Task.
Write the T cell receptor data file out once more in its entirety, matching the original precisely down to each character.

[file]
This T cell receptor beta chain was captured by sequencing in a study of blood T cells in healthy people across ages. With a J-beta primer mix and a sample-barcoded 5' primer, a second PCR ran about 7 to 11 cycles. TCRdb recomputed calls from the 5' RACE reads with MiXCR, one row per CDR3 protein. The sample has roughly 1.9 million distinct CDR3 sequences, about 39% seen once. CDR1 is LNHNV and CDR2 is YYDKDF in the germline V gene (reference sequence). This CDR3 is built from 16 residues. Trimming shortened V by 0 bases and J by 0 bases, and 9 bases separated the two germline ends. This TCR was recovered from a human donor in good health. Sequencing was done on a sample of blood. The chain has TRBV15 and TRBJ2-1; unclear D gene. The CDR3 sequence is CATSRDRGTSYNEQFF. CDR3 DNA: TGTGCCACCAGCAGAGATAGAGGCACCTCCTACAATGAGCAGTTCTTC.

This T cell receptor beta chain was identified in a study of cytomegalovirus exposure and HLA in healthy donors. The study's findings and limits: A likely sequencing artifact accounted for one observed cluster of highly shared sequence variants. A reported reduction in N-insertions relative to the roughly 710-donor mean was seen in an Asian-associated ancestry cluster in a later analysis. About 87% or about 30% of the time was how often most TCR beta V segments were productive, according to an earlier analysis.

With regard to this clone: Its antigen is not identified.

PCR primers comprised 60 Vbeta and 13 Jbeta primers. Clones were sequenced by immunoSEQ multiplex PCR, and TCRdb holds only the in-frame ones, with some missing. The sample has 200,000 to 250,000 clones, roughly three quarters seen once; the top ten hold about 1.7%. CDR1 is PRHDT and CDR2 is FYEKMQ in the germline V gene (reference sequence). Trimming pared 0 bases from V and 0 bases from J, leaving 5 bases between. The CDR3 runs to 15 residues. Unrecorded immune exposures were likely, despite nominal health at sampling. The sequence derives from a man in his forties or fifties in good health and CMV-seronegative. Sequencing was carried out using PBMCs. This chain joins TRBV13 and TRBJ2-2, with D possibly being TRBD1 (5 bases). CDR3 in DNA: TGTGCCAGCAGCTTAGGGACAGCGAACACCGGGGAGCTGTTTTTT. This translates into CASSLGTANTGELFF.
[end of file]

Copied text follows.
This T cell receptor beta chain was captured by sequencing in a study of blood T cells in healthy people across ages. With a J-beta primer mix and a sample-barcoded 5' primer, a second PCR ran about 7 to 11 cycles. TCRdb recomputed calls from the 5' RACE reads with MiXCR, one row per CDR3 protein. The sample has roughly 1.9 million distinct CDR3 sequences, about 39% seen once. CDR1 is LNHNV and CDR2 is YYDKDF in the germline V gene (reference sequence). This CDR3 is built from 16 residues. Trimming shortened V by 0 bases and J by 0 bases, and 9 bases separated the two germline ends. This TCR was recovered from a human donor in good health. Sequencing was done on a sample of blood. The chain has TRBV15 and TRBJ2-1; unclear D gene. The CDR3 sequence is CATSRDRGTSYNEQFF. CDR3 DNA: TGTGCCACCAGCAGAGATAGAGGCACCTCCTACAATGAGCAGTTCTTC.

This T cell receptor beta chain was identified in a study of cytomegalovirus exposure and HLA in healthy donors. The study's findings and limits: A likely sequencing artifact accounted for one observed cluster of highly shared sequence variants. A reported reduction in N-insertions relative to the roughly 710-donor mean was seen in an Asian-associated ancestry cluster in a later analysis. About 87% or about 30% of the time was how often most TCR beta V segments were productive, according to an earlier analysis.

With regard to this clone: Its antigen is not identified.

PCR primers comprised 60 Vbeta and 13 Jbeta primers. Clones were sequenced by immunoSEQ multiplex PCR, and TCRdb holds only the in-frame ones, with some missing. The sample has 200,000 to 250,000 clones, roughly three quarters seen once; the top ten hold about 1.7%. CDR1 is PRHDT and CDR2 is FYEKMQ in the germline V gene (reference sequence). Trimming pared 0 bases from V and 0 bases from J, leaving 5 bases between. The CDR3 runs to 15 residues. Unrecorded immune exposures were likely, despite nominal health at sampling. The sequence derives from a man in his forties or fifties in good health and CMV-seronegative. Sequencing was carried out using PBMCs. This chain joins TRBV13 and TRBJ2-2, with D possibly being TRBD1 (5 bases). CDR3 in DNA: TGTGCCAGCAGCTTAGGGACAGCGAACACCGGGGAGCTGTTTTTT. This translates into CASSLGTANTGELFF.